One of the most high-profile US media bloggers, Jim Romenesko, has resigned his post at media standards non-profit Poynter after questions were raised about his use of verbatim quotes.
Erika Fry, an assistant editor at the Columbia Journalism Review, contacted Poynter’s Julie Moos to point out that Romenesko was consistently using passages of text verbatim from pieces he was writing about without using quotation marks.
It should be made clear that he was prominently linking to the source material, but Moos said that this posed the risk that the words “may appear to belong to Jim when they in fact belong to another”.
This style represents Jim’s deliberate choice to be transparent about the information’s origins while using the source’s own words to represent his or her work. If only for quotation marks, it would be exactly right. Without those quotation marks, it is incomplete and inconsistent with our publishing practices and standards on Poynter.org.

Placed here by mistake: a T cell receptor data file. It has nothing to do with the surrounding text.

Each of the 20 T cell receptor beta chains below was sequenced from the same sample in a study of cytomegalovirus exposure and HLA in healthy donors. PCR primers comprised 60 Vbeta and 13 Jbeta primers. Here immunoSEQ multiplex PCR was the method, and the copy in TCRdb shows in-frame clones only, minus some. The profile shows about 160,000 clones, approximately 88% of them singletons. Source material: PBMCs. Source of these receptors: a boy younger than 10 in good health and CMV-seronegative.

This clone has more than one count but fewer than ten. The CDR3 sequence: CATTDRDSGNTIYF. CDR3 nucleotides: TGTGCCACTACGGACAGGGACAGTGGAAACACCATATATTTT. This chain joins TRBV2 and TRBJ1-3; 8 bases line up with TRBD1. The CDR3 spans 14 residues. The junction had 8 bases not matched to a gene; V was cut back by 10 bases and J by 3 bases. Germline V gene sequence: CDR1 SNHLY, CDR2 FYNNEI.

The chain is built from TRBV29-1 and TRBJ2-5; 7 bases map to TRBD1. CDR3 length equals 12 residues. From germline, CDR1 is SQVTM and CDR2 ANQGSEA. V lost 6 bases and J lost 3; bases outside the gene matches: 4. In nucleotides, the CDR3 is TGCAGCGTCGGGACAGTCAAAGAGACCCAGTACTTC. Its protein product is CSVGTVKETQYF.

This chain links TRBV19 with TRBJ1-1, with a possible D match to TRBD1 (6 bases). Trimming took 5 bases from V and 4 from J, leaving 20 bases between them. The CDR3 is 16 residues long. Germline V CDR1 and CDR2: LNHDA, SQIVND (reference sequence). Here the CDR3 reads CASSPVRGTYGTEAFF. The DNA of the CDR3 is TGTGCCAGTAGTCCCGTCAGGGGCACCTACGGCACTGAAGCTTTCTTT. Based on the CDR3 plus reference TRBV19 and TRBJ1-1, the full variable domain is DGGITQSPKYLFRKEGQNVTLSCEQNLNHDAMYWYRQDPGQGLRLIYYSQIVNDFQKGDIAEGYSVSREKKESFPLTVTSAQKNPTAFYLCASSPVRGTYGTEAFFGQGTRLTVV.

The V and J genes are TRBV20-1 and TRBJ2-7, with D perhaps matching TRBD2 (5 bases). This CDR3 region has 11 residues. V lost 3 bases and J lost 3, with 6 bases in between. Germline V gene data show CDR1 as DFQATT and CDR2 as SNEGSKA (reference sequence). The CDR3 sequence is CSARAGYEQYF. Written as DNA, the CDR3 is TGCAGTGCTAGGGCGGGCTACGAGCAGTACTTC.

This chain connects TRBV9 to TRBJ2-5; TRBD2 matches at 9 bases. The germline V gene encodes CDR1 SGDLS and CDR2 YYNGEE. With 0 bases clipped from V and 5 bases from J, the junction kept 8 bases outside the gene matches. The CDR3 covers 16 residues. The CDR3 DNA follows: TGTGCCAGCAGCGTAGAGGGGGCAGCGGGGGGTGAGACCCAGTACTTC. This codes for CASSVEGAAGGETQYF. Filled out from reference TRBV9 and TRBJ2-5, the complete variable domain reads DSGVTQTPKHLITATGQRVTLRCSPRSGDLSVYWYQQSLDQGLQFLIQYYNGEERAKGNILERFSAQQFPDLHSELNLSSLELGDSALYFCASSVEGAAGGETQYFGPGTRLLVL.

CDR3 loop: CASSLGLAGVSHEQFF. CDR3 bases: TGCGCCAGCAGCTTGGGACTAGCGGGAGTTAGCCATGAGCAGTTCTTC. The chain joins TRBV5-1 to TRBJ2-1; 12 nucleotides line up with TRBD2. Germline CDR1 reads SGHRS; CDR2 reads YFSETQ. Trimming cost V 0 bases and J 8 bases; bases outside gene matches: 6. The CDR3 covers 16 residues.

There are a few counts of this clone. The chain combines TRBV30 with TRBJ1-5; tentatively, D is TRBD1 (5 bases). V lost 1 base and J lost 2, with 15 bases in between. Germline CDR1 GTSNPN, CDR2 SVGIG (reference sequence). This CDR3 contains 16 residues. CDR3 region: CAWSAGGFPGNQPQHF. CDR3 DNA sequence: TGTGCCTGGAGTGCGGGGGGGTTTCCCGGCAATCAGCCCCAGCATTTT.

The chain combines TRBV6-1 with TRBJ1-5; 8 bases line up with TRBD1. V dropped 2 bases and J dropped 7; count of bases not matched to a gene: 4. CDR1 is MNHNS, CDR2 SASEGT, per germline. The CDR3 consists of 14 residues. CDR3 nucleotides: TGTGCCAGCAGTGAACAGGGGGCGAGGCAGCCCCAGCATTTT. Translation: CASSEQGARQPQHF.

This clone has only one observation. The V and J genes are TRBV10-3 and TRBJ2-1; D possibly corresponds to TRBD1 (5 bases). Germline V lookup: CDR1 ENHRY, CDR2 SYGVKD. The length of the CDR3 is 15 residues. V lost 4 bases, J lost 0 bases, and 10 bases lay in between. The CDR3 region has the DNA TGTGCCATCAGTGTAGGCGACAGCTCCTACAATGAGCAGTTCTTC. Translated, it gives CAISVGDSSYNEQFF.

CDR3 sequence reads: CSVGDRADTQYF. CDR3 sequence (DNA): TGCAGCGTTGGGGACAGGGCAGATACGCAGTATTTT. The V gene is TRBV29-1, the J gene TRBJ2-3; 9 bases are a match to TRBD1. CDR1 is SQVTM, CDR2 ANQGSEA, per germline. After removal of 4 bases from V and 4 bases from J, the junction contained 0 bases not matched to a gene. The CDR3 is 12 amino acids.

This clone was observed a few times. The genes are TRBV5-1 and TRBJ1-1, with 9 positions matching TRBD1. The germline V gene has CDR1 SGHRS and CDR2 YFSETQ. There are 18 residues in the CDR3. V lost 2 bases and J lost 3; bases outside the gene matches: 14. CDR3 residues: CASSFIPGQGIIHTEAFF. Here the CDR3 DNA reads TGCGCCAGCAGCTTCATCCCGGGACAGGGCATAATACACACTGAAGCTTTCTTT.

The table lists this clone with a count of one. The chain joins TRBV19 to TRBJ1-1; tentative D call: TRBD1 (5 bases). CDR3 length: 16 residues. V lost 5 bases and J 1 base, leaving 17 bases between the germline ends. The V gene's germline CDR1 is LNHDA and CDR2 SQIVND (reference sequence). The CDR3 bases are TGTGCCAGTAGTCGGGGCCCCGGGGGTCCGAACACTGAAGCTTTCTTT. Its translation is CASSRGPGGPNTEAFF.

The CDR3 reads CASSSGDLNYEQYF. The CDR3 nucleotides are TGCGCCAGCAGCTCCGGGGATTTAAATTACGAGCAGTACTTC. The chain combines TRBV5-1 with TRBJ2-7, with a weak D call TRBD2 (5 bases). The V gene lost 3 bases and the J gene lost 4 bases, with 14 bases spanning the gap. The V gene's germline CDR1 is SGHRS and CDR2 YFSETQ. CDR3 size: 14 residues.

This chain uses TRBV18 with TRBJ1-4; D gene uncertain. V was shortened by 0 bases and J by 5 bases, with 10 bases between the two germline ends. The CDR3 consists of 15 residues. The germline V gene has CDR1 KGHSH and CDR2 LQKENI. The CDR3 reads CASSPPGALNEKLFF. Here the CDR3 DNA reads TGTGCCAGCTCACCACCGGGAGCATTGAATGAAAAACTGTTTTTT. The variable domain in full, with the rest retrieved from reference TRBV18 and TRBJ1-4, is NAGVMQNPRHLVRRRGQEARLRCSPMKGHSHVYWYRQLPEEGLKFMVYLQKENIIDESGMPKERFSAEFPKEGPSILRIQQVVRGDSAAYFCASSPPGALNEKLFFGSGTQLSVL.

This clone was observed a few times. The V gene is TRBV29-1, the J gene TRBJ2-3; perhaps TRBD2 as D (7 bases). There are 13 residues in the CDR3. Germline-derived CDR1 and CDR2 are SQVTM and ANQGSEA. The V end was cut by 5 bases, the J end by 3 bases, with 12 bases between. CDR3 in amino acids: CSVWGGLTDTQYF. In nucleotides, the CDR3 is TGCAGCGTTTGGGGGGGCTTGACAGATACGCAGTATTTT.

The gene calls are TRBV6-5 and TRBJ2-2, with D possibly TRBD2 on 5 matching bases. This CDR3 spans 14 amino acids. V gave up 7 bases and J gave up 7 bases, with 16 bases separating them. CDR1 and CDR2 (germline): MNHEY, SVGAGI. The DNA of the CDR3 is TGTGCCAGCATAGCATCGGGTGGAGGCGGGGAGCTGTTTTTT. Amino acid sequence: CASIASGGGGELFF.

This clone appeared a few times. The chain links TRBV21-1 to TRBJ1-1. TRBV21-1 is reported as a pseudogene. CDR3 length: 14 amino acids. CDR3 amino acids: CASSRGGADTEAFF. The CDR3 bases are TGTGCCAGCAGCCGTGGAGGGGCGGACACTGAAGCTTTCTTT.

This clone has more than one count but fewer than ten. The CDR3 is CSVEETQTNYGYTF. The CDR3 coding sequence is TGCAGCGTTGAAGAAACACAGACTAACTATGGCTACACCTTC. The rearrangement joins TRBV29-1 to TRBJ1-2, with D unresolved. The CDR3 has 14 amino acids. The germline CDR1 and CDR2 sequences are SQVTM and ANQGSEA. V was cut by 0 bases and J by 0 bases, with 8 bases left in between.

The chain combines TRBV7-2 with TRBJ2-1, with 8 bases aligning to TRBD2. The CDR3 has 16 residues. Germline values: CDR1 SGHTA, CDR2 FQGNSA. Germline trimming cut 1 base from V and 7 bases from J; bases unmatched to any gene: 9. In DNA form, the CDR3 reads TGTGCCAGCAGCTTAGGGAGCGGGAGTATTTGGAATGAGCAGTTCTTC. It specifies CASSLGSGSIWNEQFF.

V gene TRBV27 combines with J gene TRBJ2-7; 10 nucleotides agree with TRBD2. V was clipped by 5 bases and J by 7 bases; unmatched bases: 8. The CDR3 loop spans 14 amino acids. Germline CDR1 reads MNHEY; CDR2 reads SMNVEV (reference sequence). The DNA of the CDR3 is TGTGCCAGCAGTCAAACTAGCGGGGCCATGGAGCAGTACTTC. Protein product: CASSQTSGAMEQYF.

Romenesko has been writing for Poynter for 12 years and – according to Moos – the practice has been “extensive”, with spot checks going back to 2005 showing “multiple examples”.
Part of the problem was that Romenesko was allowed to publish his posts straight to the Poynter website without being subbed. He was the only staffer to be allowed to do so, and although other editors at Poynter read his work and the original pieces, Moos said, none noticed the duplication.
Romenesko’s initial offer of his resignation, after being contacted by Moos about the practice, was refused, but a subsequent offer has now clearly been accepted.
Moos noted in her post that some may find Romenesko’s practice “entirely acceptable and disagree that it is unclear or incomplete”, while some may find it “abhorrent and a journalistic sin”.blogging, jim romanesko, poynter, romanesko, Standards
- Poynter: Memo from AP chief tells staff pension will be frozen
- Jay Rosen’s top 15 journalism linkers
- FTM: Google’s Eric Schmidt leaves newspaper conference ‘unscathed’
- Good news for media journalists – clearer Ofcom reports
- Affleck on the media: will ‘State of Play’ be the last film set in a newspaper?